31. Every stage of life is a permanent grace, with its own enduring value. The experience of a youth well lived always remains in our heart. It continues to grow and bear fruit throughout adulthood.
  32. Young people are naturally attracted by an infinite horizon opening up before them. Adult life, with its securities and comforts, can risk shrinking that horizon and losing that youthful excitement. The very opposite should happen: as we mature, grow older and structure our lives, we should never lose that enthusiasm and openness to an ever greater reality.
  33. Growing older means preserving and cherishing the most precious things about our youth, but it also involves having to purify those things that are not good and receiving new gifts from God so we can develop the things that really matter.
  34. Imitating the Saints does not mean copying their lifestyle and their way of living holiness. You have to discover who you are and develop your own way of being holy, whatever others may say or think.
  35. Becoming a saint means becoming more fully yourself, becoming what the Lord wished to dream and create, and not a photocopy.
  36. Your life ought to be a prophetic stimulus to others and leave a mark on this world, the unique mark that only you can leave.
  37. If you simply copy someone else, you will deprive this earth, and heaven too, of something that no one else can offer.
  38. When an encounter with God is called an “ecstasy”, it is because it takes us out of ourselves, lifts us up and overwhelms us with God’s love and beauty. Yet we can also experience ecstasy when we recognize in others their hidden beauty, their dignity and their grandeur as images of God and children of the Father.
  39. Hurts you have experienced might tempt you to withdraw from others, to turn in on yourself and to nurse feelings of anger, but never stop listening to God’s call to forgiveness.
  40. There are times when all our youthful energy, dreams and enthusiasm can flag because we are tempted to dwell on ourselves and our problems, our hurt feelings and our grievances. Don’t let this happen to you! You will grow old before your time. Each age has its beauty, and the years of our youth need to be marked by shared ideals, hopes and dreams, great horizons that we can contemplate together.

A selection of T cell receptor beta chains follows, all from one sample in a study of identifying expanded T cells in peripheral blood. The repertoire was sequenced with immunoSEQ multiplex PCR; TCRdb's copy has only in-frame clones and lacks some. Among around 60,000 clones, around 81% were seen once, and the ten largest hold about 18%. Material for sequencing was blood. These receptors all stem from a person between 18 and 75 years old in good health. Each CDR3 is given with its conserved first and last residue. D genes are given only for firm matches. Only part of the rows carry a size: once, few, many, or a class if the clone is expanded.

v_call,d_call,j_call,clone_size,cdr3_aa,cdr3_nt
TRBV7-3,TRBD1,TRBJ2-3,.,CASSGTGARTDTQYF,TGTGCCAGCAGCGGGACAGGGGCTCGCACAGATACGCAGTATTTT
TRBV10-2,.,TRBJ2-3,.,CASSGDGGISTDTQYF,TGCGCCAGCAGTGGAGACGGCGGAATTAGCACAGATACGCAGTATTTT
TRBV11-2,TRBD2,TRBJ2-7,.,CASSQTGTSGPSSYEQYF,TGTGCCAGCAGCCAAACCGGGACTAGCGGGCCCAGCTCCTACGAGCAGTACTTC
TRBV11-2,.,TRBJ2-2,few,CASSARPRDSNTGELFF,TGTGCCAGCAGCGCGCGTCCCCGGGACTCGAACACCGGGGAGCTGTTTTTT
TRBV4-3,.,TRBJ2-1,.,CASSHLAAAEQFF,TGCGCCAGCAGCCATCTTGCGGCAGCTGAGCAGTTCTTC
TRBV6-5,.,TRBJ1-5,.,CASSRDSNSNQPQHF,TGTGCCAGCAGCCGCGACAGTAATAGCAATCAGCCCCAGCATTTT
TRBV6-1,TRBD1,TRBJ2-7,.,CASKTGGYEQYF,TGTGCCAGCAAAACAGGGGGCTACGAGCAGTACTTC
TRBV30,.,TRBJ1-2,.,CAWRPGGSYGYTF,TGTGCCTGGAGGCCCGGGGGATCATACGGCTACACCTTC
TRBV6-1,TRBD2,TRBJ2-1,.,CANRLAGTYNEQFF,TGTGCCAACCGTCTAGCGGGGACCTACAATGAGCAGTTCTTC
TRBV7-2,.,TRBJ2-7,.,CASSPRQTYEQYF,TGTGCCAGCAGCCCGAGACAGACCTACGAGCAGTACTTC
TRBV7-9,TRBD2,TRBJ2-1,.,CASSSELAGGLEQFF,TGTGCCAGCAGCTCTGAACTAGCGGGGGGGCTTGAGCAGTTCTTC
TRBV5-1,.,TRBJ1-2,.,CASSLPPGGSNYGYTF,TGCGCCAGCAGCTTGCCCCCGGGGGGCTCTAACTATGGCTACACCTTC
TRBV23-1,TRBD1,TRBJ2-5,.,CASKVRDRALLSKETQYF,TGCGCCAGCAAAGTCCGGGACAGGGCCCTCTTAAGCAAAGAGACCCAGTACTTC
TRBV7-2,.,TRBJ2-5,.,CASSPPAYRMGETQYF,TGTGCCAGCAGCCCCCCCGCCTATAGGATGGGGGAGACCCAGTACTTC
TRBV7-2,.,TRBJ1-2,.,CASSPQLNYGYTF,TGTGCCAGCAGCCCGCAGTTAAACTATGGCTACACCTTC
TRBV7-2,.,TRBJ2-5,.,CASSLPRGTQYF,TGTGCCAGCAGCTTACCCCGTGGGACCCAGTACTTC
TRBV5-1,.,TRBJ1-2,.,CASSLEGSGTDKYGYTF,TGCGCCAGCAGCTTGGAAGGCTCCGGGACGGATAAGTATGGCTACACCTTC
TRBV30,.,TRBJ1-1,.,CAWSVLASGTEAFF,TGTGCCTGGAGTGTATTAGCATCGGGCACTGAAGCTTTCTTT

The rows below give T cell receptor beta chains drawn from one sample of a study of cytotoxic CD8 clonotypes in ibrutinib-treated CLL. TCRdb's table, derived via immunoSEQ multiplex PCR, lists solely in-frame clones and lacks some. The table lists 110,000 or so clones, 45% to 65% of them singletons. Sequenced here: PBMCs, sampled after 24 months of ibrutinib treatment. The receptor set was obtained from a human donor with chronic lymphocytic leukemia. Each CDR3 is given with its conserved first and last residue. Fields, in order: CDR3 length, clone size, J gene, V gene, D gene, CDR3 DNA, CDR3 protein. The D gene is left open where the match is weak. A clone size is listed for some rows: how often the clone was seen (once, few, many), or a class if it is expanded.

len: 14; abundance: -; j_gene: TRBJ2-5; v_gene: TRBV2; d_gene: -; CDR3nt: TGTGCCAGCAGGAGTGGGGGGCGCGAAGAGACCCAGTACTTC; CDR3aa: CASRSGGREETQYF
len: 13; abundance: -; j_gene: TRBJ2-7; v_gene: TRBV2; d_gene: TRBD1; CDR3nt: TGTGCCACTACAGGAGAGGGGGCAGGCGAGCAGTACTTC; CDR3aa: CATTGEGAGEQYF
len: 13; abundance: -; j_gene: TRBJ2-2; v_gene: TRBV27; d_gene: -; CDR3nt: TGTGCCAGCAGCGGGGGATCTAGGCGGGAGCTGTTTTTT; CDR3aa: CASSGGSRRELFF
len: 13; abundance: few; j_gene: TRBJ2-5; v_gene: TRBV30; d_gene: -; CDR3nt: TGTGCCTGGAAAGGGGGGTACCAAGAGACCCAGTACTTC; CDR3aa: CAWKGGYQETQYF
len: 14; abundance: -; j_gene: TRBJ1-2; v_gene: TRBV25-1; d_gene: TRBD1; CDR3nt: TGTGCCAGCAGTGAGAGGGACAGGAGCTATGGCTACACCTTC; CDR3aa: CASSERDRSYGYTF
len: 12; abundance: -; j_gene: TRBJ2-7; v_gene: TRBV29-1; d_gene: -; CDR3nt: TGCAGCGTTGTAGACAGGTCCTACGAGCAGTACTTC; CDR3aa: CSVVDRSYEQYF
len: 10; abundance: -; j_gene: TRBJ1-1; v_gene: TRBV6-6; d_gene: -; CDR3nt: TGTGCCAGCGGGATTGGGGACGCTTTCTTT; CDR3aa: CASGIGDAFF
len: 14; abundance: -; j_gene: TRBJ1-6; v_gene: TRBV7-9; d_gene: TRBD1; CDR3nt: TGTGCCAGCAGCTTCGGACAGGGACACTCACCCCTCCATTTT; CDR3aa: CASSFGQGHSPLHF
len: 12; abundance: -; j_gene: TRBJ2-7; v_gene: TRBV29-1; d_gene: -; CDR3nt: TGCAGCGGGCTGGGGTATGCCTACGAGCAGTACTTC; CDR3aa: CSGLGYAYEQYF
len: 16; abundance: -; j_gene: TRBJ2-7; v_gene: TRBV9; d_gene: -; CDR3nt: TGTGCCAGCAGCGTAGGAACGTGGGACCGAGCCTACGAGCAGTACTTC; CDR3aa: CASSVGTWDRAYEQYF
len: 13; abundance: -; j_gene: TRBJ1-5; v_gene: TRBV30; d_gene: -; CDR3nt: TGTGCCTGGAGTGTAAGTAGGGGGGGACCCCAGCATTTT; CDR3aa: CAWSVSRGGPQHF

41. Young people, do not let the world draw you only into things that are wrong and superficial. Learn to swim against the tide, learn how to share Jesus and the faith he has given you.
  42. [Jesus] loves you, dear young people, for you are the means by which he can spread his light and hope. He is counting on your courage, your boldness and your enthusiasm.
  43. The best way to prepare a bright future is to experience the present as best we can, with commitment and generosity.
  44. If someone tells young people to ignore their history, to reject the experiences of their elders, to look down on the past and to look forward to a future that he holds out, doesn’t it then become easy to draw them along so that they only do what he tells them? He needs the young to be shallow, uprooted and distrustful, so that they can trust only in his promises and act according to his plans. That is how various ideologies operate: they destroy (or deconstruct) all differences so that they can reign unopposed. To do so, however, they need young people who have no use for history, who spurn the spiritual and human riches inherited from past generations, and are ignorant of everything that came before them.
  45. These masters of manipulation also use another tactic: the cult of youth, which dismisses all that is not young as contemptible and outmoded. The youthful body becomes the symbol of this new cult; everything associated with that body is idolized and lusted after, while whatever is not young is despised. But this cult of youth is simply an expedient that ultimately proves degrading to the young; it strips them of any real value and uses them for personal, financial or political profit.